Tom Mackaman

New Immigrants and the Radicalization of American Labor 1914-1924

$35.00

Thomas Mackaman calls the mass immigration into the United States in the early 20th century the “most consciously-experienced element” of the contradiction between the growth in the productive forces and capitalist social relations based in the nation-state system.

New Immigrants and the Radicalization of American Labor is centered on three specific sections of the working class in the US: coal miners in Illinois, steelworkers in the 1919 national steel strike, and miners in Northern Minnesota’s iron range. The three industries were constituent parts of the emerging national steel industry and were linked by the Great Lakes as an internal waterway.

The author has done what historians must strive to do: hold a lantern to those overlooked but decisive moments in history the lessons of which must be assimilated to combat political reaction today.

 

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Thomas Mackaman calls the mass immigration into the United States in the early 20th century the “most consciously-experienced element” of the contradiction between the growth in the productive forces and capitalist social relations based in the nation-state system.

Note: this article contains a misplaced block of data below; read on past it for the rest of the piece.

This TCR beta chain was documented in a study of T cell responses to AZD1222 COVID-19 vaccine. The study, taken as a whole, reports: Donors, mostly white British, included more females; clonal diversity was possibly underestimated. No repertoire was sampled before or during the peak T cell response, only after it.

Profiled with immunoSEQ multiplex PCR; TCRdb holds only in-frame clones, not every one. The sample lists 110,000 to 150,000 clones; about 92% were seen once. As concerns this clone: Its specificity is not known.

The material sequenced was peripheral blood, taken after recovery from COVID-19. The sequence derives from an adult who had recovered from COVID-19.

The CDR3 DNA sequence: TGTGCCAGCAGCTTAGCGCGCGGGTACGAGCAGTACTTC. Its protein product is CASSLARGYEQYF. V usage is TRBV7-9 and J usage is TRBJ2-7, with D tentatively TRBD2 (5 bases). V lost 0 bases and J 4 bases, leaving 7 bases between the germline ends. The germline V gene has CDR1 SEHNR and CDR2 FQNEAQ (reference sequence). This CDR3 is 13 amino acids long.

New Immigrants and the Radicalization of American Labor is centered on three specific sections of the working class in the US: coal miners in Illinois, steelworkers in the 1919 national steel strike, and miners in Northern Minnesota’s iron range. The three industries were constituent parts of the emerging national steel industry and were linked by the Great Lakes as an internal waterway.

The author has done what historians must strive to do: hold a lantern to those overlooked but decisive moments in history the lessons of which must be assimilated to combat political reaction today.

Weight 1.25 lbs
Format

Paperback

Publisher

Author

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